2015 Northern Rhones: Outstanding Wines for the Long Haul

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Vinous is a subscription based wine publication.

April 2017
By Josh Raynolds

Famille Levet
With a mere three and a half hectares of vines, all of them in Côte-Rôtie, the Levets’ wines will never be especially easy to find, but they have become a beacon for fans of traditional renditions of the appellation. Made with a high percentage of whole clusters (100% for the La Chavaroche) and raised in foudres and demi-muids, virtually all of them old (there’s about 10% new oak introduced each vintage) but very well maintained, these are Côte-Rôties in a style unaffected by fashion, which means they demand patience. When Agnès Levet talks about a vintage that requires cellaring, like her 2015s, she means a minimum of 15 years and really more like two decades. I’ve drunk plenty of bottles made by her father Bernard and her late mother Nicole back to their 1983 and I can say from experience that even in lesser vintages like 1984, 1986 and 1992 the wines evolve very slowly.
That said, I do find the wines made under Agnès’ watch, which began in earnest with the 2004 vintage, to show more polish and fresh, sweet fruit than those of her parents. These 2015s demonstrate what I mean as they possess the depth and power that one should expect from the vintage as well as a vibrancy and clarity that I have rarely experienced over the years since I first started visiting the Levets’ cellar in 1994. I wish that I could say that the wines are more accessible now than they were in the past. While I suppose I could, it would mean that I think that they now start showing well at 12 to 14 years of age rather than 15 to 18 as in the past, which would be cold comfort for impatient wine lovers or those without proper cellar conditions.
I’ve been especially impressed by the progress that Agnès has made with the Journaries bottling, which includes the fruit from the Levets’ tiny 0.3-hectare holding of La Landonne. While La Chavaroche, which is labeled La Péroline everywhere except in the U.S. market, holds pride of place for the Levets, the Journaries has, to my taste, been slowly and steadily approaching its big brother in quality, if not in sheer wildness, over the last few vintages.

Wine Tasting Notes Score
Côte-Rôtie La Chavaroche Dark purple. Wild, highly perfumed blueberry preserve, smoked meat and Asian spice aromas expand and deepen with air, picking up suggestions of potpourri, olive and woodsmoke as the wine opens up. Sweet, seamless and concentrated, offering sappy, sharply focused black and blue fruit, floral pastille and spicecake flavors that show a compelling blend of power and vivacity. Closes sweet and broad, delivering outstanding persistence and slowly emerging, youthfully chewy tannins. (93-95)
Côte-Rôtie Les Journaries Bright violet. Smoke- and pepper-accented dark berry and cherry pit aromas pick up suggestions of game, licorice and pungent flowers with aeration. Sweet and expansive on the palate, offering concentrated black and blue fruit and spicecake flavors that unfold steadily as the wine opens up. Finishes strikingly long and smooth, featuring lingering smoked meat and candied dark fruit notes, supple tannins and an emphatic echo of candied flowers (92-94)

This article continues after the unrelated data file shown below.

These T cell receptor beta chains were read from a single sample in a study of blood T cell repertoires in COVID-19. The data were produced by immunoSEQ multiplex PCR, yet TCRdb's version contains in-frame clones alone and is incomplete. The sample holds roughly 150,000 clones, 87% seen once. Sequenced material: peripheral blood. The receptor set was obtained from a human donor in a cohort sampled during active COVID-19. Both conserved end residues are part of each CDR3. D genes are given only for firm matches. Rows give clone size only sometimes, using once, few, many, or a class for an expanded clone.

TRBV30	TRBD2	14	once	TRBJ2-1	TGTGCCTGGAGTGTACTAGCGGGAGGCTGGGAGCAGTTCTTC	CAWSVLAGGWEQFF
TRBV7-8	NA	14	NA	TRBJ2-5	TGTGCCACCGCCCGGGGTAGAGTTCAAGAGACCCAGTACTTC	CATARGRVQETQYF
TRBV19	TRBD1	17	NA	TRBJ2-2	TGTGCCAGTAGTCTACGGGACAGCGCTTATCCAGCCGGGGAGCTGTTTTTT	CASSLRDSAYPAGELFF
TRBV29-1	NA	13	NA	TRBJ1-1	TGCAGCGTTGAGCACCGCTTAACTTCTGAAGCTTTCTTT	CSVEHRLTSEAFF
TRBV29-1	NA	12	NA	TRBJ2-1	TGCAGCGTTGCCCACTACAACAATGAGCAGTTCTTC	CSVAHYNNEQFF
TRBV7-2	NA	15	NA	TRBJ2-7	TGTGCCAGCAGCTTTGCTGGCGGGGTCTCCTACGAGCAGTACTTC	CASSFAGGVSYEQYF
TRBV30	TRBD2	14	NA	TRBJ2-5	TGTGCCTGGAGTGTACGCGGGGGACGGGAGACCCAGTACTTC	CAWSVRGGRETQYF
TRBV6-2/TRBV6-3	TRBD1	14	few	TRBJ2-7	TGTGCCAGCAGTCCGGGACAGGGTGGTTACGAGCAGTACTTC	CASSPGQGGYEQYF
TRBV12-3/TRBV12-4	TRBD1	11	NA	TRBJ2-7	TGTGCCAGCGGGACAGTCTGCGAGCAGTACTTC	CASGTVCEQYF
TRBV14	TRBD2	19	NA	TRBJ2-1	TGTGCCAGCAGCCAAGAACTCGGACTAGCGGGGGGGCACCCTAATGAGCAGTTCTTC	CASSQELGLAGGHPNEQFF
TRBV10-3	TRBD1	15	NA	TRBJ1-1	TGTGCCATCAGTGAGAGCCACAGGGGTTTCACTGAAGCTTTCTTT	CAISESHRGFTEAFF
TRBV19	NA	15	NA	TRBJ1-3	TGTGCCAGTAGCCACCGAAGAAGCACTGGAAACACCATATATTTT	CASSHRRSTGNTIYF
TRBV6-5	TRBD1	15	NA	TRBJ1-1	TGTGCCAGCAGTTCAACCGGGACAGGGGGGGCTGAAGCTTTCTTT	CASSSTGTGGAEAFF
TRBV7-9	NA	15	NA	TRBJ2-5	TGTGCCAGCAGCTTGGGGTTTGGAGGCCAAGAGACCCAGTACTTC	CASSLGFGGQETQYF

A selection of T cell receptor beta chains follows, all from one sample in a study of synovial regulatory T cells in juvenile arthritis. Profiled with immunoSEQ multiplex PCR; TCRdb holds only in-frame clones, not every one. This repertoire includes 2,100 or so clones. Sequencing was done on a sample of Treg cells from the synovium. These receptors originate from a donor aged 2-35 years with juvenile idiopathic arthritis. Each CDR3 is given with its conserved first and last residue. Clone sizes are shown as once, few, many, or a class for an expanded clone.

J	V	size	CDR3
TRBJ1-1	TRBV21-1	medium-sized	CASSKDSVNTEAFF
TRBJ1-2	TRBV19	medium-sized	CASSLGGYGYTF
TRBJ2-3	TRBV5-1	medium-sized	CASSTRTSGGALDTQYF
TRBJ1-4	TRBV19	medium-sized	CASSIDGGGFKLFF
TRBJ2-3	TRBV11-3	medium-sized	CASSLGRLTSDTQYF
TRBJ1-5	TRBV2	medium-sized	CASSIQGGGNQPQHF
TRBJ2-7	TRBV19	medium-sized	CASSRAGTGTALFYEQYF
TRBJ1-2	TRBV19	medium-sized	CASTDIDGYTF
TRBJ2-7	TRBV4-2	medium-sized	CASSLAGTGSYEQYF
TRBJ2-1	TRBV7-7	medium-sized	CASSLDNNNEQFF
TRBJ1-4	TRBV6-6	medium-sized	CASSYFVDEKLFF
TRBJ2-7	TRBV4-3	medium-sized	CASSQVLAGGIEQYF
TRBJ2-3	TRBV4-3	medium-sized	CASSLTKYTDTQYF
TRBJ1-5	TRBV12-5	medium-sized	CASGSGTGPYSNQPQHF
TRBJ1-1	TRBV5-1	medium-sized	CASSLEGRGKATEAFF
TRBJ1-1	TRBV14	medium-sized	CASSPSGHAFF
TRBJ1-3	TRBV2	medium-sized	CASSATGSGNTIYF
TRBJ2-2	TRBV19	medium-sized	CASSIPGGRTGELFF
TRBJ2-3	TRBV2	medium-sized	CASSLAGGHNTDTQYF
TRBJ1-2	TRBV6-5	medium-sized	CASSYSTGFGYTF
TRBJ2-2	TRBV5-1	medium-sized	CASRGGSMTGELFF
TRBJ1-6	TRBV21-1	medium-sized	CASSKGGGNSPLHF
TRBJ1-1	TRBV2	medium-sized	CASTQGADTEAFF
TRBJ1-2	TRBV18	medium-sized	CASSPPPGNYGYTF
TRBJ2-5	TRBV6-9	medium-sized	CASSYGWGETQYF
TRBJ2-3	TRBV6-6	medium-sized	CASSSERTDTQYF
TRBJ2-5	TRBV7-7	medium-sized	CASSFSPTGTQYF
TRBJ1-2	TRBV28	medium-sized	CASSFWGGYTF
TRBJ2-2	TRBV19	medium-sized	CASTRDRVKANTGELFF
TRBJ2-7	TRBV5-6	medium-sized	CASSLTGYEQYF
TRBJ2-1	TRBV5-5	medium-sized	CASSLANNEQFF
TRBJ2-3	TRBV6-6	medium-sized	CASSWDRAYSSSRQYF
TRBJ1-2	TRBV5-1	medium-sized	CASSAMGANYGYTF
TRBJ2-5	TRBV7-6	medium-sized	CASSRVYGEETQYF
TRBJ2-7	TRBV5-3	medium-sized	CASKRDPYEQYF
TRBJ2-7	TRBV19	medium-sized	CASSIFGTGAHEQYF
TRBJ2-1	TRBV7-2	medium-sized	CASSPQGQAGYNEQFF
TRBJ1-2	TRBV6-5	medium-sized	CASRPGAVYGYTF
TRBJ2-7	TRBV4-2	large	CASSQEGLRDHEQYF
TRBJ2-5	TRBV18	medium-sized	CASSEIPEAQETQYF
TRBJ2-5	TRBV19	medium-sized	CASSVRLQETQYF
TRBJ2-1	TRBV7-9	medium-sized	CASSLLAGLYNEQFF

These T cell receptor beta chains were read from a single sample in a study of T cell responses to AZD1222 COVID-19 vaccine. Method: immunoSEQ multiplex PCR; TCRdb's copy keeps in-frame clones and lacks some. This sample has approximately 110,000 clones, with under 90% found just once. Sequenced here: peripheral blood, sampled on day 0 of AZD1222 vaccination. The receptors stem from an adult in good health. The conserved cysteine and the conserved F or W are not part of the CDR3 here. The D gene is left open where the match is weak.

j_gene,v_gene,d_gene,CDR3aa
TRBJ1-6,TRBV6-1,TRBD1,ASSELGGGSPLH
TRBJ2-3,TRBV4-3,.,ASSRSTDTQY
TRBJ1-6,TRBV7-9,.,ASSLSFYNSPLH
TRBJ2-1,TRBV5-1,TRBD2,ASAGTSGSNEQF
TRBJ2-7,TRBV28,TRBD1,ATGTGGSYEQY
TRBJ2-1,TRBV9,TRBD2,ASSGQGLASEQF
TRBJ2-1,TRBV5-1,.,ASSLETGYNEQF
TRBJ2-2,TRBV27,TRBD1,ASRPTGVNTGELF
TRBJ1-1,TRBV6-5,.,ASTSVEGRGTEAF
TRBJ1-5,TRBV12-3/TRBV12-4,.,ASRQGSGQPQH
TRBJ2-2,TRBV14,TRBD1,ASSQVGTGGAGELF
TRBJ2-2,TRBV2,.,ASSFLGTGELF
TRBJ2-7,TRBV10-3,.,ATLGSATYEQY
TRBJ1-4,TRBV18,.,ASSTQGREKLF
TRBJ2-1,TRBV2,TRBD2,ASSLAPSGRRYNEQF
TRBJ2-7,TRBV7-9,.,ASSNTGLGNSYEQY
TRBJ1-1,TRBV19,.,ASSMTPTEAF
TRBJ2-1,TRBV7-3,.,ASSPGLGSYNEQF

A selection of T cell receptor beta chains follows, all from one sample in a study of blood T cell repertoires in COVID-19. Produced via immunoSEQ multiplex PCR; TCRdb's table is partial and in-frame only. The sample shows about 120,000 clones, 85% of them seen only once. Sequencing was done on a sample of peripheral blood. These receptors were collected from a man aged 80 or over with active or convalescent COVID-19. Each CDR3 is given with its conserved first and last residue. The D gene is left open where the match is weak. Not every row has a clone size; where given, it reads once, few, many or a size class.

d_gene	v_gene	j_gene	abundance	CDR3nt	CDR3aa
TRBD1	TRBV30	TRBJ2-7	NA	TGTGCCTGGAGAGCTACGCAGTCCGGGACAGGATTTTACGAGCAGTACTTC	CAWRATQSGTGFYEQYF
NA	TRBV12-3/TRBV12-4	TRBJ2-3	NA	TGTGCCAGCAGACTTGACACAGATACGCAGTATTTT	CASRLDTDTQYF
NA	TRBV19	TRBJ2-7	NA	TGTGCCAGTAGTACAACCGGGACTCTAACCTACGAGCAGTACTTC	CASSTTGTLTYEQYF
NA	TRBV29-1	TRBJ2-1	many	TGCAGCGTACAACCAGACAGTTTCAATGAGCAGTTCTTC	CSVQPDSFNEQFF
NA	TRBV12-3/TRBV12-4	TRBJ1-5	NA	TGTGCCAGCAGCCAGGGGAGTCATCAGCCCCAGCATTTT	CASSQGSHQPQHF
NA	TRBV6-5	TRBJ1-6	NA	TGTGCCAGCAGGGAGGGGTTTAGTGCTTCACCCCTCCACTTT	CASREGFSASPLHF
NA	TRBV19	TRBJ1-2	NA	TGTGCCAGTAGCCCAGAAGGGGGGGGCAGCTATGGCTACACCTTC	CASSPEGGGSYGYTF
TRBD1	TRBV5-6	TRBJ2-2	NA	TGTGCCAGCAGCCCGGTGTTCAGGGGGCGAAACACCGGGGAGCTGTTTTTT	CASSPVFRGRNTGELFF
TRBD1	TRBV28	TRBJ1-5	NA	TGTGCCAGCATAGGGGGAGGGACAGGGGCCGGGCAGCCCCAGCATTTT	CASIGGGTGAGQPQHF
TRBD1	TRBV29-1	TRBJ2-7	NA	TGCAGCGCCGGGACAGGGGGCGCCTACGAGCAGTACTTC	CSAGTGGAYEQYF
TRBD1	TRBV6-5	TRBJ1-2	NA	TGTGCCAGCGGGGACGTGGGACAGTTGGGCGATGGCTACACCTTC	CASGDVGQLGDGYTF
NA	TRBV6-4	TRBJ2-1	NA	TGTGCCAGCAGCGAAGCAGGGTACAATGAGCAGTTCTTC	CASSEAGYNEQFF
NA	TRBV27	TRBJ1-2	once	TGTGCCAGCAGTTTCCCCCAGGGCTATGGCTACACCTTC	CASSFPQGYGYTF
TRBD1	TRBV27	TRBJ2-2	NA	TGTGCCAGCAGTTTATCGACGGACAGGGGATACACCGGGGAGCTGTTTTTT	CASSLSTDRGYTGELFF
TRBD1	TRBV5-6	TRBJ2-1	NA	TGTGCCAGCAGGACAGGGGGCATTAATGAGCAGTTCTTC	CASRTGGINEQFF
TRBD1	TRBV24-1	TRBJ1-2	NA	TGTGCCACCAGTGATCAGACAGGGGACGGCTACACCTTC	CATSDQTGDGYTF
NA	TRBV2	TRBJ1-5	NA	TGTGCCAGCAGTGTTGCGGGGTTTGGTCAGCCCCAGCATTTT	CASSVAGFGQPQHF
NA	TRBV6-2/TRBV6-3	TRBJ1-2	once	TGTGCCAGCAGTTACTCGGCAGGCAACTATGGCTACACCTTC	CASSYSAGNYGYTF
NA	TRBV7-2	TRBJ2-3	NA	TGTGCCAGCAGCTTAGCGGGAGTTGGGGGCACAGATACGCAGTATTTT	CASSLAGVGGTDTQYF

Côte-Rôtie Améthyste Lurid ruby. Smoke- and spice-accented red and dark berry aromas show very good clarity and a suave floral topnote. Nicely concentrated black raspberry, bitter cherry and spicecake flavors display a complementary hint of succulent herbs and pick up sweetness on the back half. Finishes silky and very long; harmonious tannins come in late to add shape and gentle grip (91-93)

François et Xavier Gérard

Wine Tasting Notes Score
Saint-Joseph Le Blanchard Youthful purple. Mineral- and spice-accented aromas of dark berries and violet on the expressive nose. At once fleshy and lithe, offering appealingly sweet blackberry, cherry liqueur and spicecake flavors, plus a building suggestion of smokiness. Shows very good clarity on the nicely persistent finish, which features silky tannins and lingering spice and floral nuances. (90-92)

Yves Cuilleron
“Since I like Syrah that’s powerful and expressive, 2015 is a fantastic vintage where nature basically made the wine,” Yves Cuilleron told me. He pointed out that ’15 is “an extremely unique year because it’s like a mix of the best qualities of the best vintages of the last 30 years: healthy ripe fruit, concentration, aromatic expression, harmony of tannins and fruit, structure and a healthy crop.” It’s rare in a producer’s lifetime, he went on, that nature is “so generous in all the important departments of winemaking.” I was very pleasantly surprised by how harmonious the tannins of Cuilleron’s ‘15s were when I visited in early February. His young red wines can often be a tough read because of their structure but I didn’t find that to be the case at all this go-round. Then again, the red wines here, which do get a healthy dose of new oak, as in around 50% for the top bottlings, have become steadily more elegant since the early 2000s, when they were among the brawniest of the region.